After days of wrangling, the U.S. Congress may soon respond with a $2.2 trillion relief package, reinforcing an extraordinary array of economic measures that the U.S. Federal Reserve rolled out on Monday.

Leaders of the U.S. House of Representatives said they expected to pass the measure on Friday, sending the bill to President Donald Trump, who has promised to sign it.

In addition to aiding hospitals in hot spots such as New York and New Orleans, the package will bring welcome relief to businesses and unemployed workers. With much of the country on lockdown, a record 3.3 million Americans filed jobless claims last week, nearly five times the previous record set during the recession of 1982.

The counties surrounding Chicago and Detroit were also emerging as areas of concern, said Deborah Birx, coordinator of the White House Coronavirus Task Force.

One emergency room doctor in Michigan said he was using one paper face mask for an entire shift due to a shortage and that his hospital would soon run out of ventilators, the machines needed by sufferers of COVID-19, the respiratory disease caused by the virus, to help them breathe.

The doctor, Rob Davidson, urged Trump to use his executive authority to procure more test kits and ventilators.

“We have hospital systems here in the Detroit area in Michigan who are getting to the end of their supply of ventilators and have to start telling families that they can’t save their loved ones because they don’t have enough equipment,” Davidson said in a video he posted on Twitter.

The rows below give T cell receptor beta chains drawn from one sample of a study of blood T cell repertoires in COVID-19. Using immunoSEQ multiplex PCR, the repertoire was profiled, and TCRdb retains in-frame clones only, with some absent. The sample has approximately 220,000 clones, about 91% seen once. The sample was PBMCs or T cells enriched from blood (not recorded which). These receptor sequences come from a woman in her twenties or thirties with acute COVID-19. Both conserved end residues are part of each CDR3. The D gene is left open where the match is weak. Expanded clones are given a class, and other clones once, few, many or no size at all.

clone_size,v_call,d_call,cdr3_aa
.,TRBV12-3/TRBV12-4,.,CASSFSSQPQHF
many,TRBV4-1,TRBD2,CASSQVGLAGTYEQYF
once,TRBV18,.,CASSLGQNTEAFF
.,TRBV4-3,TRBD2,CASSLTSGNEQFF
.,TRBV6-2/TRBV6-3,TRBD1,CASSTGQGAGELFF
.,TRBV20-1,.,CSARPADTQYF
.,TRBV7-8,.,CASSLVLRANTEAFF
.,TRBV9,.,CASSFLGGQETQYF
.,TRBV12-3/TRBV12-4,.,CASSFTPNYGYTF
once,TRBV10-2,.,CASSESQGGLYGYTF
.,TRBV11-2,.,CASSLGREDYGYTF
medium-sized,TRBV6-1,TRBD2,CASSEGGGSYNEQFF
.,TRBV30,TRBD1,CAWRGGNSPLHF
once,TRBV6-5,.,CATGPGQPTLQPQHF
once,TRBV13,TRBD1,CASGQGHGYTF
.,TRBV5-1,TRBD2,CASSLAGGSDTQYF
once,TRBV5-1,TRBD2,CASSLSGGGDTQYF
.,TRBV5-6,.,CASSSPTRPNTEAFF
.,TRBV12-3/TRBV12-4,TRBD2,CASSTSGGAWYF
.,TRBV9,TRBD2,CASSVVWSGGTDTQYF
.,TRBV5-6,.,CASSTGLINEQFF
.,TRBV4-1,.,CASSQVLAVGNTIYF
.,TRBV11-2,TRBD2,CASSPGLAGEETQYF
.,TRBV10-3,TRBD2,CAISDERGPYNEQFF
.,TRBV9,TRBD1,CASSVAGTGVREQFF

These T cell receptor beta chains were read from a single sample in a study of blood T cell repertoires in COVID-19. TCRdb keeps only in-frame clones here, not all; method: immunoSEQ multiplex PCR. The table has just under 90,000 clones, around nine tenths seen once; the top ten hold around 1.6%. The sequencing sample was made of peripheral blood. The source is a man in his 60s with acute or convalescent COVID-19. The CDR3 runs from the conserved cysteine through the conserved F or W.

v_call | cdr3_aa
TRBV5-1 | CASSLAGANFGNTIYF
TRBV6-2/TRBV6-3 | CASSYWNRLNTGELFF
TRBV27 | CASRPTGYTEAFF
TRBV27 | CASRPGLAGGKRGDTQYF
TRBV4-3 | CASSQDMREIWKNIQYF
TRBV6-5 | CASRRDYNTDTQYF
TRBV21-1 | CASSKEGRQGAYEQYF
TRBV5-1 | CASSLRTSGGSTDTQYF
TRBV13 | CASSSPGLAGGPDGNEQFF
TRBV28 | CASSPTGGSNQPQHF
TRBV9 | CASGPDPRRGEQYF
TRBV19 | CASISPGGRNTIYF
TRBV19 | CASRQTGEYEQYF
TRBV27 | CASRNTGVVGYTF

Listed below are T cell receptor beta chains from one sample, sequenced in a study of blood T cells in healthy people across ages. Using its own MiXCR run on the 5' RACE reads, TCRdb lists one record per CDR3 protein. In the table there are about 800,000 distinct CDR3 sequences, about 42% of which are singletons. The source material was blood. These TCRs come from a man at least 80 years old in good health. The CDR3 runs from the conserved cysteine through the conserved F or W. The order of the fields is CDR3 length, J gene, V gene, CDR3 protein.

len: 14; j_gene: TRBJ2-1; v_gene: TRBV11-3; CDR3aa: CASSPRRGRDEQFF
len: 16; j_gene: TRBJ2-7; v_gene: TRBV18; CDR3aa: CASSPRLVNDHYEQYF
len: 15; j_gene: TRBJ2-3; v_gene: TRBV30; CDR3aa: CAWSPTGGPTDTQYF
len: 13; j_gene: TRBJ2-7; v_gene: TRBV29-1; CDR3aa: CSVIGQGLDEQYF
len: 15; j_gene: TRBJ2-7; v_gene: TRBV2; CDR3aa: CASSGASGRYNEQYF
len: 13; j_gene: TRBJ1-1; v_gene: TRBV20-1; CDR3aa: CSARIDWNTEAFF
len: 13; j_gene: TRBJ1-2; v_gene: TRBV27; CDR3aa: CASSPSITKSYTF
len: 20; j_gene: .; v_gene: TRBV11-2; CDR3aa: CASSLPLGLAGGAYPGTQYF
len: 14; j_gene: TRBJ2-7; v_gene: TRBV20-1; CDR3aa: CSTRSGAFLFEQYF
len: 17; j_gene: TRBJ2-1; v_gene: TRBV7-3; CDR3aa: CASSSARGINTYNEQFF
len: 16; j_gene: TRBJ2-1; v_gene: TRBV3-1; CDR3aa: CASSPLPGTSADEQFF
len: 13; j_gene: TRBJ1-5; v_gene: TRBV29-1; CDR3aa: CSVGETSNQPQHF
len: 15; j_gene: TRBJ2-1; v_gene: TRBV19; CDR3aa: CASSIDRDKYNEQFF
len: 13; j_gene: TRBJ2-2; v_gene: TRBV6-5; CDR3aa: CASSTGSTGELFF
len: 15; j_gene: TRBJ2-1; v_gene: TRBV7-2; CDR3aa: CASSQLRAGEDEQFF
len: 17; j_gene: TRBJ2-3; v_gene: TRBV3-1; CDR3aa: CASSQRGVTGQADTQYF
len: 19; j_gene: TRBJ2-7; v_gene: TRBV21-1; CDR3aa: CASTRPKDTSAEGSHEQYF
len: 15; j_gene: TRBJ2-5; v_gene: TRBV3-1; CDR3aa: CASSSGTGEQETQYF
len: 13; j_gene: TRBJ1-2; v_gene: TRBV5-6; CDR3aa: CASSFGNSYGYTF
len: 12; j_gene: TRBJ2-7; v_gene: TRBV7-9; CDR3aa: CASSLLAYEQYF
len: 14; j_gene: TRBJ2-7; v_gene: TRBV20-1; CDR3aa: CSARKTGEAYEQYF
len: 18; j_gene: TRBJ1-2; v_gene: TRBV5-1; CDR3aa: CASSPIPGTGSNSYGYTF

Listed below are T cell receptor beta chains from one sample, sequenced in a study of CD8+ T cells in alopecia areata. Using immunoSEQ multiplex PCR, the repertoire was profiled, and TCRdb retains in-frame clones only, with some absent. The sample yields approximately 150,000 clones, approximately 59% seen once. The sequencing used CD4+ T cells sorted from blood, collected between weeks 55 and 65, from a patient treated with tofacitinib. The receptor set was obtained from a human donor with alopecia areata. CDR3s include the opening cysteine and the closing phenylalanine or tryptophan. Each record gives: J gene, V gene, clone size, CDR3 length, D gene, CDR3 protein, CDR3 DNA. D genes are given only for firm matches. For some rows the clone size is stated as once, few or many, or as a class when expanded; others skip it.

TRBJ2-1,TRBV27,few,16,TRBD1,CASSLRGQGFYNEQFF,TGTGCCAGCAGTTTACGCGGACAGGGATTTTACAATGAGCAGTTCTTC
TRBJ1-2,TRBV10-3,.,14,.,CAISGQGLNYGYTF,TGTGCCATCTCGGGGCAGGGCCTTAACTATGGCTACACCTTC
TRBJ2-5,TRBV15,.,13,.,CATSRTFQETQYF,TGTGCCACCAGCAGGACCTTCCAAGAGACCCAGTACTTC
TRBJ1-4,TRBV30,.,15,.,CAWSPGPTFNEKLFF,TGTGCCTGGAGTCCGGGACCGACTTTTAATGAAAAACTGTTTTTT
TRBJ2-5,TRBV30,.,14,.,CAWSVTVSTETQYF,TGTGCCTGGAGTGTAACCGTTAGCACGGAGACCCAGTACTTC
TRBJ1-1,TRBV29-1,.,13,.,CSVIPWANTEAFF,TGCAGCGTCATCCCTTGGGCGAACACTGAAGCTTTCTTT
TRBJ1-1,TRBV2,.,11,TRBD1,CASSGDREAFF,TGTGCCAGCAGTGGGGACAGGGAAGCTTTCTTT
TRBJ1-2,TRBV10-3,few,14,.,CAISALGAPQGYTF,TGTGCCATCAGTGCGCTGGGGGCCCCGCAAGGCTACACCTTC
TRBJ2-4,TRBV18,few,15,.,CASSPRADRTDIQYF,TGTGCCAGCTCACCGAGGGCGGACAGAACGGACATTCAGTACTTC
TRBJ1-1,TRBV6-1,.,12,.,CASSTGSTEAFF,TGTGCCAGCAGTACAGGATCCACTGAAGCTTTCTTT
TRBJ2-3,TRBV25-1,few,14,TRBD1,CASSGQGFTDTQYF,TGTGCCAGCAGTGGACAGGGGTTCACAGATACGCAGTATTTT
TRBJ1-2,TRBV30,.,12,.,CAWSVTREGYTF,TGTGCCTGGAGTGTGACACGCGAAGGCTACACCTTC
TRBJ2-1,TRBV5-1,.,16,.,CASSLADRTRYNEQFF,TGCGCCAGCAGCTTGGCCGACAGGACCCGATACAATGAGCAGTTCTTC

New York Governor Andrew Cuomo has said any realistic scenario about the unfolding outbreak would overwhelm the healthcare system. His state, which has become the epicenter of the U.S. outbreak with more than 37,000 cases and 385 deaths, is scrambling to create more sick beds.

It is looking to convert hotel rooms, office space and other venues into healthcare centers, while setting up a convention center as a temporary hospital. Some hospitals are scrambling to convert cafeterias and atriums into hospital rooms to house intensive care patients.

Mount Sinai hospital had 215 inpatients with COVID-19 as of Thursday.

“The fear is next week we’ll have 400,” Neibart said, expecting a shortage of doctors and nurses.

In lighter moments, Neibart said he and his colleagues joke about claiming their own makeshift spots, for when they inevitably fall ill with the virus, although he said they routinely check on one another’s well being.

COVID-19 claimed the life of Kious Kelly, a Mount Sinai nurse manager whose death has led to an outpouring of remembrances from former colleagues.

“I remember him running crazy, checking on us and making sure we were OK,” Diana Torres, a nurse at Mount Sinai, told Reuters. “He would deliver our messages to administration if we weren’t happy. He wanted good things for us.”

Torres and other colleagues have also infused their tributes with angry messages about the shortage of personal protective equipment (PPE).

“It seems like we are fighting the government, (the hospital) administration and the virus,” Torres said. “We can tackle one, but not all at once.”